Good business ethics involves, but is not limited to, adhering to laws, regulations, and standards related to fair employment, product safety and quality, truthful advertisement, and environmental responsibility. Companies typically suffer from bad ethical behavior and gain from good ethical behavior.
Individual and Corporate Ethics
As the definition of business ethics suggests, business ethics is a broad term that applies to the behavior of the individuals who work at a business as well as the actions of the business itself. There is a narrower term, “corporate ethics,” that is used to describe the actions of a business. Corporate ethics express the values of an organization to its internal and external stakeholders. Corporate ethics has become such an important concern that there are now entire companies that have have developed a business model of monitoring the ethical behavior of businesses. These private firms track the world’s largest companies in areas such as corporate social responsibility, ethics, and sustainability, and then provide ratings, news, and data to investors and the general public. Websites such as Ethical Consumer promote “ethical consumerism” to help consumers act in the marketplace in ways that are consistent with their ethics. Year after year, familiar brands such as Nestle, Bayer, and Monsanto grace the top of the “worst of the worst” lists.
But it’s not all grim news or tattling when it comes to business ethics. For example, the Scottsdale, Arizona-based Ethisphere Institute—an organization focused on gauging ethical business practices—publishes a list of the “World’s Most Ethical Companies” on an annual basis. The overall goal of Ethisphere’s rankings is to reward organizations with good practices and offer a model—and actionable advice—on how corporate entities should conduct themselves, says chief marketing and strategy officer, Tia Smallwood. “The papers are filled with scandals and companies that made judgment errors, that made policy errors or that don’t have good practices in place to handle things like non-retaliation or transparency or open reporting, or have had a crisis and handled it poorly,” she said. “But there a lot of companies that are really trying to do things the right way.”2Strauss, Karsten. “The World’s Most Ethical Companies 2016.” Forbes. March 09, 2016. Accessed February 27, 2019.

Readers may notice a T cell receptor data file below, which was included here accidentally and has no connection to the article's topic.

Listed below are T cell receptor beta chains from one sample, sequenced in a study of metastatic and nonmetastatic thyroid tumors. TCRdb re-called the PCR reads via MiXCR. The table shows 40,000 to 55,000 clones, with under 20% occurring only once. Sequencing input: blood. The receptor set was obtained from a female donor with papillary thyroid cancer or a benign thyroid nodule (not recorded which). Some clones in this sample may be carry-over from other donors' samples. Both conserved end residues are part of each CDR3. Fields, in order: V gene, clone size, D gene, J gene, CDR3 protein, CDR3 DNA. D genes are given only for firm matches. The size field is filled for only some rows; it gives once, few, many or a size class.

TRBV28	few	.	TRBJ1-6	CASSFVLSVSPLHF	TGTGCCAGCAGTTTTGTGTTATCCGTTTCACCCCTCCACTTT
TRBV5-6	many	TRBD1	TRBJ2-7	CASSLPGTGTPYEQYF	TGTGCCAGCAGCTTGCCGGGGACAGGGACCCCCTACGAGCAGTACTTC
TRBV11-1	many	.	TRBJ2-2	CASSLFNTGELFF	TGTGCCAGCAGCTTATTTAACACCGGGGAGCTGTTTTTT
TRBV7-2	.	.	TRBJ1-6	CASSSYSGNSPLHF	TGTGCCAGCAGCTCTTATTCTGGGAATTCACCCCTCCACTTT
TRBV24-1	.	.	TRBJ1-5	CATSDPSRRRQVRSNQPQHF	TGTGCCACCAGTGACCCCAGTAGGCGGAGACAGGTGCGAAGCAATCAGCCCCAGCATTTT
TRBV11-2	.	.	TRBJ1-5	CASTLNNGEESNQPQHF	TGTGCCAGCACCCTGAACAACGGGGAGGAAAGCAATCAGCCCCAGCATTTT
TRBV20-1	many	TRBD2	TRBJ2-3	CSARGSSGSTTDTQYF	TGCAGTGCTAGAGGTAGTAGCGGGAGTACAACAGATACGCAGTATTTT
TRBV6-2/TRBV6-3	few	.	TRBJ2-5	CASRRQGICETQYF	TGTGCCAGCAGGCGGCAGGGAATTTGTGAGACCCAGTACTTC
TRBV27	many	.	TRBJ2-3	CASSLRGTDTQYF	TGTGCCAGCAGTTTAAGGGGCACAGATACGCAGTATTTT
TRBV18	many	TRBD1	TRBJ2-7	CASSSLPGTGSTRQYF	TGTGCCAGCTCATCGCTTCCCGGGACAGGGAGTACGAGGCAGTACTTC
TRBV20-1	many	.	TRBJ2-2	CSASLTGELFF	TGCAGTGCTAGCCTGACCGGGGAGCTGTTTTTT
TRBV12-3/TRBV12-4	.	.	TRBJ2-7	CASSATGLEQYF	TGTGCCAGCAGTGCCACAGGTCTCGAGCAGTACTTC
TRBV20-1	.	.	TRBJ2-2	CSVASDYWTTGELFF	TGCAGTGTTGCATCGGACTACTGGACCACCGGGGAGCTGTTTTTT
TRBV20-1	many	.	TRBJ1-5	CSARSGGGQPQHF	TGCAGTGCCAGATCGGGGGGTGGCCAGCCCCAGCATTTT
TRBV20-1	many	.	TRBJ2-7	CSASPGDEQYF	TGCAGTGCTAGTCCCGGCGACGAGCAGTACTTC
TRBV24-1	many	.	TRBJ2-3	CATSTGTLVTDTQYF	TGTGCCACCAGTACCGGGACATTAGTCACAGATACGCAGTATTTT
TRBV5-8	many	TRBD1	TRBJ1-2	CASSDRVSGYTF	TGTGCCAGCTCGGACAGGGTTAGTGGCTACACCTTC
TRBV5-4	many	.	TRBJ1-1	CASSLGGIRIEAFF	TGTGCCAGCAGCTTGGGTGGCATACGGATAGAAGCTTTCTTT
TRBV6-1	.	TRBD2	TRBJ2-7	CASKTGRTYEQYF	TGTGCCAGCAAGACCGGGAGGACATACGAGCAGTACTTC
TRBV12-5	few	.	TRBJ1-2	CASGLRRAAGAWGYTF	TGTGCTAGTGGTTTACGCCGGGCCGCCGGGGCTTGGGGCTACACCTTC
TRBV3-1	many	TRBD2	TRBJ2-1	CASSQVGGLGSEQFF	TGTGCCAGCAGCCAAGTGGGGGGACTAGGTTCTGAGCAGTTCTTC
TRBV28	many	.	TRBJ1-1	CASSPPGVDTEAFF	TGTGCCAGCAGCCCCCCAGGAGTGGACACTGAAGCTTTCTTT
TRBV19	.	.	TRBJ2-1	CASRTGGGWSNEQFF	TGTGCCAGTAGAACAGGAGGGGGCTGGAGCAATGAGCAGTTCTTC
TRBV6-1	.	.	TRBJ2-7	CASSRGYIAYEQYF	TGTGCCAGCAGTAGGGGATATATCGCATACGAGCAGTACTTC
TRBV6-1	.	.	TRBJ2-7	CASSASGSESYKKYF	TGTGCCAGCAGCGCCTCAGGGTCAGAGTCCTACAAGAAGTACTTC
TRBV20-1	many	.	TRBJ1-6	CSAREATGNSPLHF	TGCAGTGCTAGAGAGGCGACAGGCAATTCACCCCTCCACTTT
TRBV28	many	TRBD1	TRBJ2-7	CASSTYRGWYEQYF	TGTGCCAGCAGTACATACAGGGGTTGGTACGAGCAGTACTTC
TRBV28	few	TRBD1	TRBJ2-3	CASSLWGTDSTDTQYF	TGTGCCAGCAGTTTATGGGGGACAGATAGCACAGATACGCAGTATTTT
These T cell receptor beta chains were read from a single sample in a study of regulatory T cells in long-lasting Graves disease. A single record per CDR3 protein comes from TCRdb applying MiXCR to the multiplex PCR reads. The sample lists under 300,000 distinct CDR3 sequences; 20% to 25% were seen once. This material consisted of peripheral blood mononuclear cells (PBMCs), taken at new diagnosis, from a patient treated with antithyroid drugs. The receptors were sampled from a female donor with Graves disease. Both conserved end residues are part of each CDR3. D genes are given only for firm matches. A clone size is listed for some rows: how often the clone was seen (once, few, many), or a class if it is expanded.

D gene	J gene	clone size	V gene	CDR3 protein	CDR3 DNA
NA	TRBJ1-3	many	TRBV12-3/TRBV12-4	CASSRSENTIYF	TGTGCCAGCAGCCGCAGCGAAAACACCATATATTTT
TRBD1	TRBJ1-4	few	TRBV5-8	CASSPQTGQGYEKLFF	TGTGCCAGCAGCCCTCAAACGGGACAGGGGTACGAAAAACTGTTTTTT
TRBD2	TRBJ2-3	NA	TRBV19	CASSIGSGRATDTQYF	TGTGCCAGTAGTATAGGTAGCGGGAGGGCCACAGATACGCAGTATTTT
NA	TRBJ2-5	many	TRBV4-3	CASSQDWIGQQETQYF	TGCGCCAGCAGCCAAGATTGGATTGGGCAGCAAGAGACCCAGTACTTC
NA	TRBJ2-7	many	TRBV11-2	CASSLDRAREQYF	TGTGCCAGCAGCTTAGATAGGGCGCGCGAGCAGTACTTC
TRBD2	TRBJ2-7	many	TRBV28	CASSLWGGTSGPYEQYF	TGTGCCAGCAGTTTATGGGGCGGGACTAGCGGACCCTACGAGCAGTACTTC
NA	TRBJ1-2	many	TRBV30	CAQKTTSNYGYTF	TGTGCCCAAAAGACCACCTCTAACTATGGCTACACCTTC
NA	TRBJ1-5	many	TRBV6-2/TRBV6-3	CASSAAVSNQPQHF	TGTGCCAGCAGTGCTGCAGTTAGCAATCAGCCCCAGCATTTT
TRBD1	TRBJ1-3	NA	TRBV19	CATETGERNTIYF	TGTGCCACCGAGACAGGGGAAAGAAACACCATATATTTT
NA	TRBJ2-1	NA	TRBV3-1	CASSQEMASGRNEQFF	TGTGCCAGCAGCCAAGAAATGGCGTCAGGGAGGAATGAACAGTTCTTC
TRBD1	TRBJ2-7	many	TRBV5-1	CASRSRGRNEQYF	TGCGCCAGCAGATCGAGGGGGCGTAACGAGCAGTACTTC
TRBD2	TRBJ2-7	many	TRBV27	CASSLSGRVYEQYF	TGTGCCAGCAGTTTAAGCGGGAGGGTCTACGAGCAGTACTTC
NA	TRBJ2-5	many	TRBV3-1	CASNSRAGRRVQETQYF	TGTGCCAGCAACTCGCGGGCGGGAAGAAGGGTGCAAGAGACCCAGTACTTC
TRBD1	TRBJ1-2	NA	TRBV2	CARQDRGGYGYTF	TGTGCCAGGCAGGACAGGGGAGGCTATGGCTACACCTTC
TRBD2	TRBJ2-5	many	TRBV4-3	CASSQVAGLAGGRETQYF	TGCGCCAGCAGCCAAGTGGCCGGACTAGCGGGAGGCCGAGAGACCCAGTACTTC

Notable call-outs from the 2019 honorees are the eight firms that have been included every year of the list’s existence:
- Ecolab Inc.
- Fluor Corporation
- International Paper Company
- Kao Corporation
- Milliken & Company
- Texas Instruments